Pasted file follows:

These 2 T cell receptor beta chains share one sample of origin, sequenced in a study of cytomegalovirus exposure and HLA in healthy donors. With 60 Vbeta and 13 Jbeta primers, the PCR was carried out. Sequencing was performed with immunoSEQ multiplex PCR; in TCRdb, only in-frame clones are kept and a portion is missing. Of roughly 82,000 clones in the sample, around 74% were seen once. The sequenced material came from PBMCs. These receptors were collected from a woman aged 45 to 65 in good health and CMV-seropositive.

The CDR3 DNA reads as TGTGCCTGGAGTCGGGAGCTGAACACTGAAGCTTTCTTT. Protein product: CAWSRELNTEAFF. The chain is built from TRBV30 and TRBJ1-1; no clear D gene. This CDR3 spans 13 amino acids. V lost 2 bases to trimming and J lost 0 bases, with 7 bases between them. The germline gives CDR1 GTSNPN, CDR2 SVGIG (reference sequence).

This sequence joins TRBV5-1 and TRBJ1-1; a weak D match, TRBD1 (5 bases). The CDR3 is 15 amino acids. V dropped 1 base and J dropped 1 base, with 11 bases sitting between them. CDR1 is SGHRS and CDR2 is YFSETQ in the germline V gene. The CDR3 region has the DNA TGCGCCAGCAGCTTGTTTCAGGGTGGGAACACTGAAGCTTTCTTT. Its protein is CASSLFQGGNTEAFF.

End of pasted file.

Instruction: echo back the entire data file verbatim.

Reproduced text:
These 2 T cell receptor beta chains share one sample of origin, sequenced in a study of cytomegalovirus exposure and HLA in healthy donors. With 60 Vbeta and 13 Jbeta primers, the PCR was carried out. Sequencing was performed with immunoSEQ multiplex PCR; in TCRdb, only in-frame clones are kept and a portion is missing. Of roughly 82,000 clones in the sample, around 74% were seen once. The sequenced material came from PBMCs. These receptors were collected from a woman aged 45 to 65 in good health and CMV-seropositive.

The CDR3 DNA reads as TGTGCCTGGAGTCGGGAGCTGAACACTGAAGCTTTCTTT. Protein product: CAWSRELNTEAFF. The chain is built from TRBV30 and TRBJ1-1; no clear D gene. This CDR3 spans 13 amino acids. V lost 2 bases to trimming and J lost 0 bases, with 7 bases between them. The germline gives CDR1 GTSNPN, CDR2 SVGIG (reference sequence).

This sequence joins TRBV5-1 and TRBJ1-1; a weak D match, TRBD1 (5 bases). The CDR3 is 15 amino acids. V dropped 1 base and J dropped 1 base, with 11 bases sitting between them. CDR1 is SGHRS and CDR2 is YFSETQ in the germline V gene. The CDR3 region has the DNA TGCGCCAGCAGCTTGTTTCAGGGTGGGAACACTGAAGCTTTCTTT. Its protein is CASSLFQGGNTEAFF.